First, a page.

It is no secret that I am in love with Tuscany. Its cities, its beautiful coastline, its people, all conjure to make this beautiful land my favourite bit of Italy and this is before I even mention its wineries and romantic rolling hills that make Tuscany appear in all lists of best places to see in Italy!
International tourism discovered Tuscany many years ago, but while the area around Florence and the Chianti wine region are well known to overseas visitors thanks to some of the prettiest villages in Italy, there is a stretch of land that is still more popular with locals and that is at least as beautiful if not more than the rest of the region. This area is called the Etruscan Coast and we had the pleasure to explore it last weekend when we vacationed in the stunning eco-resort Paradu (you can read my review about it here)
Tuscany coast: location and a bit of history
The Etruscan Coast is a stretch of land that goes from the town of Piombino, its Southernmost point, to the city of Livorno, about 70 km farther North. As it name suggests, this area of Italy is where the Etruscan civilization flourished between the IX and the VI century a.C. and still retains important and beautiful vestiges of this mysterious and fascinating people: many Etruscan necropolis can be visited in this area and the gorgeous ancient town of Populonia, perched on a hill overlooking the Baratti coast, is the only example of Etruscan coastal town and an archaeological site of incommensurate values.
- Location: 70KM of coast in Tuscany, between Piombino and Livorno.
- Accessibility: well served by local trains, but better explored by car. International airports nearby are Pisa, Florence and, farther South, Rome.
- Recommended accommodation for families: for families looking for campsites in Tuscany, I recommend Paradu Eco-Resort (you can read my review here, equipped with lovely wooden cabins next to the beach.
- Perfect for: people looking for a family vacation in Tuscany close to nature, historical sites and the sea; families looking for a sandy beach suitable also for young kids within easy distance from Pisa airport; families looking for a kid-friendly base to visit some of the best places in Tuscany including historical towns and pristine beaches.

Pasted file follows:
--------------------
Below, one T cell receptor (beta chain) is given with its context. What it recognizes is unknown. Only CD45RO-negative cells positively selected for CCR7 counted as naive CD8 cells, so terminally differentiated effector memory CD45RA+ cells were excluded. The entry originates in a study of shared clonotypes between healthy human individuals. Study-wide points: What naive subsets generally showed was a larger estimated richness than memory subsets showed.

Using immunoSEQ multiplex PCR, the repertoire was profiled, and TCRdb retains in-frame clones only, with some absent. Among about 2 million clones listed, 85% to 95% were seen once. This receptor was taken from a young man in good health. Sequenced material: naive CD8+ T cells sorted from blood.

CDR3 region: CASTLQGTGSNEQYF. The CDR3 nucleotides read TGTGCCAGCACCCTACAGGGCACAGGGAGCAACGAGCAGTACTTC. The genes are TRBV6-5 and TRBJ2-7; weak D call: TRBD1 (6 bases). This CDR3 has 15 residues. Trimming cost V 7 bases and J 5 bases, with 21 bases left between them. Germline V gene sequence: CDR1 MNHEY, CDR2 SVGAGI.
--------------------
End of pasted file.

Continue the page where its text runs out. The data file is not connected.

5 reasons to visit the fabulous Etruscan coast
1. Tuscany coast: clean, crystal clear waters and sandy beaches
The beauty of the coast and the crystal clear sparkle of the Tyrrhenian waters are at the top of my lists of reasons to visit this incredible area. I have always loved going to the sea and maybe because I’ve never been a strong swimmer or maybe because I like lounging with a book in the sun, sandy beaches have always been my top choice (you may remember my post about Sperlonga, South of Rome).
On this account, the Etruscan coast left me spoilt for choice: localities like San Vincenzo and Rimigliano have incredible, almost white coloured beaches of soft, inviting sand, while the stunning Golfo di Baratti has a peculiar, darker coloured sand, rich with the same iron component that made the wealth of the Etruscan civilisation.
Top tip for families travelling with children: while white sandy beaches might sound more appealing, the iron on the Baratti coast is a source of endless entertainment for younger kids. If you bring with you a small magnet and a cup, the kids will be able to lift teeny-tiny grains of iron-rich sand which will create incredible shapes in their hands!